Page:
New Prairie Woman
Susie Rosso Wolf
Happy Cinco de Mayo! And while you're dining in a fine Mexican restaurant munching on tacos and taquitos and burritos, tamales enchiladas...drinking those salty edged margaritas, and then taking a dip into the salsa with a fresh fried tortilla chip, we will be hard pressed to find anything that remotely resembles Mexican food in this state. Sorry about that, Montana. You know how much I love you! However, ethnic cuisine is not your thing, ya know? In fact, the only two Mexican food experiences I've had here were so horrendous that I have sworn off ever trying so called Mexican food here ever again. I don't consider stale prefabricated predigested crackers made from genetically altered corn a taco shell. And I certainly don't consider mealy meat made from oatmeal and tomato sauce beef or pork or chicken. So, you can't take a cracker shell type thingy, stuff it with a tablespoon of the mealy oatmeal colored with plain read tomato sauce and a tiny bit of chopped romaine lettuce (Not for tacos, no! no! no!) topped with prefabricated predigested imitation shredded cheese. Oh dear. I think by now you get the point. Don't order Mexican food in Montana. If you're hungry in the Big Sky state I highly suggest steak and potatoes. Oh! They know how to cook a cow all right. Steak and a baker is always a good bet in a state that has more cows than people. Ribs are also safe. But Italian, now, that's just something to run not walk away from. I'm not kidding!
A few nights ago I put a three pound chuck roast in the crock pot for Carne Asada and it was terrific. Such a simple dish and yet so elegantly delicious. After scoring the roast with garlic and browning well on both sides, I placed it over a bed of chopped onions in the crock then dumped in one 14.5 ounce can of petite diced tomatoes, one 4 ounce can of Ortega Green Chilies and 1/4 cup of water. Eight to nine hours later the roast was falling apart and very tender. I cooled it on my cutting board and then cut it into four sections, freezing three sections for use at a later time and then served the fourth section to Kurt with refried frijoles dotted with diced onion and shredded medium cheddar and Mexican rice, a small salad and chips and salsa. Being on a diet, I have to avoid certain foods so I enjoyed my Carne Asada in this manner: I poured one small dot of olive oil into a non-stick fry pan and heated until hot. I then put one small corn tortilla onto the oil and cooked on medium low until crisp. Placing the tortilla onto a plate now, I dabbed it with two Tbs. of the beans, 4 ounces of the shredded meat and then covered it all with a pile of fresh salad made with shredded iceberg lettuce, finely shredded red cabbage, shopped tomatoes, grated carrots, finely sliced white onions, 1/4 C diced avocados and salsa. It was fantastic. A fresh low fat low calorie high protein tostada salad. Yay!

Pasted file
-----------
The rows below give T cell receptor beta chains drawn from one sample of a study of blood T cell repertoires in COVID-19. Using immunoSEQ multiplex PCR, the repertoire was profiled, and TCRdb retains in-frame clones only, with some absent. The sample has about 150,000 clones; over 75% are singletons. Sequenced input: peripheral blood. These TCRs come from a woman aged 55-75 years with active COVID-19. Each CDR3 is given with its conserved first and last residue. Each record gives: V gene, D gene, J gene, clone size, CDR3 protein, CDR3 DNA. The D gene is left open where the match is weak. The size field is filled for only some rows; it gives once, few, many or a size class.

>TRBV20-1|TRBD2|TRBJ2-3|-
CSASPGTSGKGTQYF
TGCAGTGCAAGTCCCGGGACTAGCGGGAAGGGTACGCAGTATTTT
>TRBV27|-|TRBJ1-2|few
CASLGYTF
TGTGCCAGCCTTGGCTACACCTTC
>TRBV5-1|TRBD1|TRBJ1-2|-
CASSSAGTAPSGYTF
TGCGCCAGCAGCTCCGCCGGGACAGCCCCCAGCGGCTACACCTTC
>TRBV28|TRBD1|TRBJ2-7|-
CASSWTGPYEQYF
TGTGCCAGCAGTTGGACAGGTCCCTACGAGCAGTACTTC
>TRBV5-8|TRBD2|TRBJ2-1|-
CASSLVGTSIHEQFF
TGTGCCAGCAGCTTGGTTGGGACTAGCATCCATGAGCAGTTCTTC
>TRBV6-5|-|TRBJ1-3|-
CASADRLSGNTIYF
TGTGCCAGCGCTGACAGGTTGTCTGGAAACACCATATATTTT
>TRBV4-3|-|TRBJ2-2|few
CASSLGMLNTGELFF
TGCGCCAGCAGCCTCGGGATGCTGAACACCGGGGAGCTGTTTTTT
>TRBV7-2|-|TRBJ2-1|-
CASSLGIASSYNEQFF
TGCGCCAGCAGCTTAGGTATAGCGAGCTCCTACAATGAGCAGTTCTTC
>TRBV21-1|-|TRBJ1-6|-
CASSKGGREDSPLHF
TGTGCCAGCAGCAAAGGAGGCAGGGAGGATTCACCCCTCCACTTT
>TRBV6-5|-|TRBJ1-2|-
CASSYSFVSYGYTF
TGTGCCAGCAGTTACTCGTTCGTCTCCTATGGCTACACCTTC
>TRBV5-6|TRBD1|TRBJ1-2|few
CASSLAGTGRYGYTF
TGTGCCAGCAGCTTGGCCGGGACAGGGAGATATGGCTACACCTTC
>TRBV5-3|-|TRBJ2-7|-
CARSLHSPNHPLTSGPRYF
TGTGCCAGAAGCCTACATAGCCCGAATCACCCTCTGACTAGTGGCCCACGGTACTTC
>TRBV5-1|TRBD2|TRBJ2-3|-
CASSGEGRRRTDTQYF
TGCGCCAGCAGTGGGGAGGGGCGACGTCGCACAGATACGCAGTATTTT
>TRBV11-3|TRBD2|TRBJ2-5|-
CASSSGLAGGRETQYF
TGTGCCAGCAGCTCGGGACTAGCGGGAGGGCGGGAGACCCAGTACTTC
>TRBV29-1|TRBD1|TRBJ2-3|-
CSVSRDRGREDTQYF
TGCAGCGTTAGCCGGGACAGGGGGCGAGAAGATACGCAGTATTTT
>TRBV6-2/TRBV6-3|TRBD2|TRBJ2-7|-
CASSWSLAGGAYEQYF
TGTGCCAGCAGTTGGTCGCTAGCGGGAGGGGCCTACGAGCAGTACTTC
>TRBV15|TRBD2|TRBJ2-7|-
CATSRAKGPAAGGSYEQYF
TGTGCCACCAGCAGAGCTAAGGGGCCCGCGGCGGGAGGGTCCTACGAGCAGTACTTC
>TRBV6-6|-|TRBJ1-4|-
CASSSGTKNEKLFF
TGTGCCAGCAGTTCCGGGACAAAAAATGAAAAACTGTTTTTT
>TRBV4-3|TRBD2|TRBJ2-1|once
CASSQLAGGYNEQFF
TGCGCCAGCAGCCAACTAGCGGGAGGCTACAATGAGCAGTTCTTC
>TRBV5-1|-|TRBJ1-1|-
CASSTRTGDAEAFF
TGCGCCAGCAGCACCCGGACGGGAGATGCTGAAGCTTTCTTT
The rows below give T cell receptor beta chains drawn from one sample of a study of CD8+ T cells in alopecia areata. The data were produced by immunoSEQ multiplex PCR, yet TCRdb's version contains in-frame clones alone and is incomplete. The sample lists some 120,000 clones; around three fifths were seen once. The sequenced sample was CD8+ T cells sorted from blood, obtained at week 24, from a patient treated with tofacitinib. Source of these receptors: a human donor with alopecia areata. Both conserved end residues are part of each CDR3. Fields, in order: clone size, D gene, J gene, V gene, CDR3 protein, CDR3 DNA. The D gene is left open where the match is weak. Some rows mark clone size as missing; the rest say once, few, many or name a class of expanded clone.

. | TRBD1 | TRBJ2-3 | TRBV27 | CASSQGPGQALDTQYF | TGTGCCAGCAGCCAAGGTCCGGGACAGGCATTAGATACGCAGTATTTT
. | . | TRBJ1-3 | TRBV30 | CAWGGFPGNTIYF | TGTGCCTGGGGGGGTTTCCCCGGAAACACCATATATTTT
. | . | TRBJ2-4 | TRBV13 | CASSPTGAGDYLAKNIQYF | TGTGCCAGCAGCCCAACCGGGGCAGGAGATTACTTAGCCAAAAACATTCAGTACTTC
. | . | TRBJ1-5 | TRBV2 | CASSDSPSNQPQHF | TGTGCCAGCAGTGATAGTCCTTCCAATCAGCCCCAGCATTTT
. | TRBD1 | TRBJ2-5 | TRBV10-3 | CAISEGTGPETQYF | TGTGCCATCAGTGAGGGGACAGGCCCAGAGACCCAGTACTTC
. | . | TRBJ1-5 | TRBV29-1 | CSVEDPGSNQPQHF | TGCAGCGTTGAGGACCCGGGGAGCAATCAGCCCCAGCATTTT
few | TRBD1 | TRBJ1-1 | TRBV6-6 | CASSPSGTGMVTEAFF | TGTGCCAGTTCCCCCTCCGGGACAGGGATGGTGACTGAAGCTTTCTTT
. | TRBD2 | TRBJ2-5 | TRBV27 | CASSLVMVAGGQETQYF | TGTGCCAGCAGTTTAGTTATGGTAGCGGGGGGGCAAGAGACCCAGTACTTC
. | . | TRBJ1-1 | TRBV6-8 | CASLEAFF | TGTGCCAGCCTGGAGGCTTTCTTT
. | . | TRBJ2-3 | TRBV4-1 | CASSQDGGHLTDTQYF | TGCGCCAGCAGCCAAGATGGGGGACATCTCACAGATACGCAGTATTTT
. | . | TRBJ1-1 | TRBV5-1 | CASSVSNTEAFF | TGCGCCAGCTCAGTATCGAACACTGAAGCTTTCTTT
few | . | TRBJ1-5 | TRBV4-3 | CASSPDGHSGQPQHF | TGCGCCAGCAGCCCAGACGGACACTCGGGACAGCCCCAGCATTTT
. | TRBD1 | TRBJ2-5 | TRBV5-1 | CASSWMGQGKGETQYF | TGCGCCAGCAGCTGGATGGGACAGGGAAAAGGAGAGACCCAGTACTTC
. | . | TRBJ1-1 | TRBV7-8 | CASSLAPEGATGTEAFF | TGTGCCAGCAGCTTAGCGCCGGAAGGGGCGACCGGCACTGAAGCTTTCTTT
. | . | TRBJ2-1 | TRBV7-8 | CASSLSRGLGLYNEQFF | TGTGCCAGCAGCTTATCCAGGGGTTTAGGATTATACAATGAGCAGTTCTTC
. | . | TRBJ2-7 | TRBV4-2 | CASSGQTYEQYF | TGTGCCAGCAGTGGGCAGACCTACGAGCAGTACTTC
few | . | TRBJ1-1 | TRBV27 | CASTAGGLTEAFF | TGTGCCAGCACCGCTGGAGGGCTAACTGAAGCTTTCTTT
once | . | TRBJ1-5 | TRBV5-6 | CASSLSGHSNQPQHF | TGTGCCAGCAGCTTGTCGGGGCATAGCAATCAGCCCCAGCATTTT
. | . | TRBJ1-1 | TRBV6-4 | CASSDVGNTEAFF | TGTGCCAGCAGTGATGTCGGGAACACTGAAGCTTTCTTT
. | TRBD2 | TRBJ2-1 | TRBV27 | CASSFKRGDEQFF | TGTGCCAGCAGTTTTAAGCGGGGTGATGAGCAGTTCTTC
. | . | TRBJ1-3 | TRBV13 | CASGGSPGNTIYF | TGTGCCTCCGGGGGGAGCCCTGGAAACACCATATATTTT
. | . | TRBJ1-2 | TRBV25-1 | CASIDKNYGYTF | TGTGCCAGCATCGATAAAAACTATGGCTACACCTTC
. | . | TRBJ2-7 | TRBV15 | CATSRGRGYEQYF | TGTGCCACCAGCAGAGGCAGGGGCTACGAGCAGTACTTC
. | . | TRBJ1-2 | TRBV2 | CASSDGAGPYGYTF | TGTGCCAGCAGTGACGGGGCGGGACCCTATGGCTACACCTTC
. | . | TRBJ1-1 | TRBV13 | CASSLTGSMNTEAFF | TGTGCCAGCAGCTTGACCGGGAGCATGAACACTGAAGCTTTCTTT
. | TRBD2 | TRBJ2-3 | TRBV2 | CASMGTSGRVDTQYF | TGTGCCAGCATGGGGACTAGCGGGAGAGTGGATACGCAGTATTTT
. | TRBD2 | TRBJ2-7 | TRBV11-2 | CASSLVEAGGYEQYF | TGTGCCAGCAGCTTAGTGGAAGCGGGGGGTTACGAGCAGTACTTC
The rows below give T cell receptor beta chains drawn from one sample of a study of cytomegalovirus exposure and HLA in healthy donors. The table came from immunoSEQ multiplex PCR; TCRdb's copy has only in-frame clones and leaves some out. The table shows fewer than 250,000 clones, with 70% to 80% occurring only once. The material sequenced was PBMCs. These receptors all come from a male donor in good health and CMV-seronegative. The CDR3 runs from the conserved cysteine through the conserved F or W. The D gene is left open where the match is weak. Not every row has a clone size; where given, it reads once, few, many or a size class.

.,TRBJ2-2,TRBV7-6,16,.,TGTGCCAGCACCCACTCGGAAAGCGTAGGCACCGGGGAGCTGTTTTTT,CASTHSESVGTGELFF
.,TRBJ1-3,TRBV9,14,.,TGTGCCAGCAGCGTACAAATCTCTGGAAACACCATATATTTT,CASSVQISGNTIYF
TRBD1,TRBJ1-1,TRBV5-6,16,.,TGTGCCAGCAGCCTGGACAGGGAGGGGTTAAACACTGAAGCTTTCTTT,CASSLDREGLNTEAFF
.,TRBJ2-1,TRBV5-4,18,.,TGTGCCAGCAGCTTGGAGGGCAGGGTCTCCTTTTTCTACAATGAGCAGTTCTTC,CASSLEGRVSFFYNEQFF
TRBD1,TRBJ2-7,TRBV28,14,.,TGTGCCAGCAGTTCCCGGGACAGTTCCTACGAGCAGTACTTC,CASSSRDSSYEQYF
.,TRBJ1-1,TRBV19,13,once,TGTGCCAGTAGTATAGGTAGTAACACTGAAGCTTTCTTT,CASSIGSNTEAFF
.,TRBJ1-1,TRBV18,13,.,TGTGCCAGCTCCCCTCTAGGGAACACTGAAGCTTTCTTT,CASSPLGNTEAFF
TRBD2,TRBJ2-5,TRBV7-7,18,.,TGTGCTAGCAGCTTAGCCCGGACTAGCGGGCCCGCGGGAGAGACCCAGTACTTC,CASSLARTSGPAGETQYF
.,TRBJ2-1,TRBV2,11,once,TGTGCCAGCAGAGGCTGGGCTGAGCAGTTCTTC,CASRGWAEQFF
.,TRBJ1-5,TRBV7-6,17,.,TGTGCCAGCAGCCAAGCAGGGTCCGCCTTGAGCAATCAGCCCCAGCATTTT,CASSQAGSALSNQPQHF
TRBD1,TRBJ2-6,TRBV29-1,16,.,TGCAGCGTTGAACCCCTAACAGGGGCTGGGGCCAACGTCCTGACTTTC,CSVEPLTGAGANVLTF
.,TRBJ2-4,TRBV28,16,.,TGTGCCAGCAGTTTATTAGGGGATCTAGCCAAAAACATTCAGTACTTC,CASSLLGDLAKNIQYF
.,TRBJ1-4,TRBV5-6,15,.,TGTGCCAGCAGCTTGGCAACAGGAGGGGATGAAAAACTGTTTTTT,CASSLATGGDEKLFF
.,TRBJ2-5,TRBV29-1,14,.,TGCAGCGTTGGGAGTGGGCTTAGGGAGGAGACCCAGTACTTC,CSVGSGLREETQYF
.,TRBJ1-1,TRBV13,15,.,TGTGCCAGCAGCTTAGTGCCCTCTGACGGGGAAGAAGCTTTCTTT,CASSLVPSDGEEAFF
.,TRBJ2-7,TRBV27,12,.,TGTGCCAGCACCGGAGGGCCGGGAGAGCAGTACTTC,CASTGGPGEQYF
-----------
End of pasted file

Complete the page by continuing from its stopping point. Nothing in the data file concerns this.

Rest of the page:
Tomorrow, for Cinco de Mayo, I will be making my traditional taquitos platter for Kurt to munch on but will be resisting myself because I'm avoiding all fats and oils and taquitos just aren't taquitos if they aren't fried in oil. I will be making my shredded beef taquitos using chuck roast much the same way I cooked the Carne Asada, minus the chilies and tomatoes. A very easy recipe for the first part of the cooking, and then a tiny bit complicated for part two. I'm just saying, it takes a bit of practice to roll the meat in the tortillas so if you try this I highly recommend that you cool the meat prior to shredding, don't over fill the tortillas with the meat and make sure it isn't too close to the edges of the tortilla so it doesn't pop out into the hot oil and burn you while frying. I also recommend that you preheat each tortilla prior to stuffing with the meat, this alleviates the tortilla from breaking and cracking. And also, make sure you drain these delicious little monsters very well on paper towels before serving. If you're serving more than one or two people, feel free to place each fried taquito into a baking pan and place into the over on the lowest heat for warming until all are fried.
Well everybody, now that I've given you some ideas for the Mexican holiday cuisine, I'm wishing you a fantastic weekend and hope that you enjoy whatever it is that you'll be doing and eating...even if it's barbecuing a steak! Moooooo!
Be well and happy happy happy,
Susie Rosso Wolf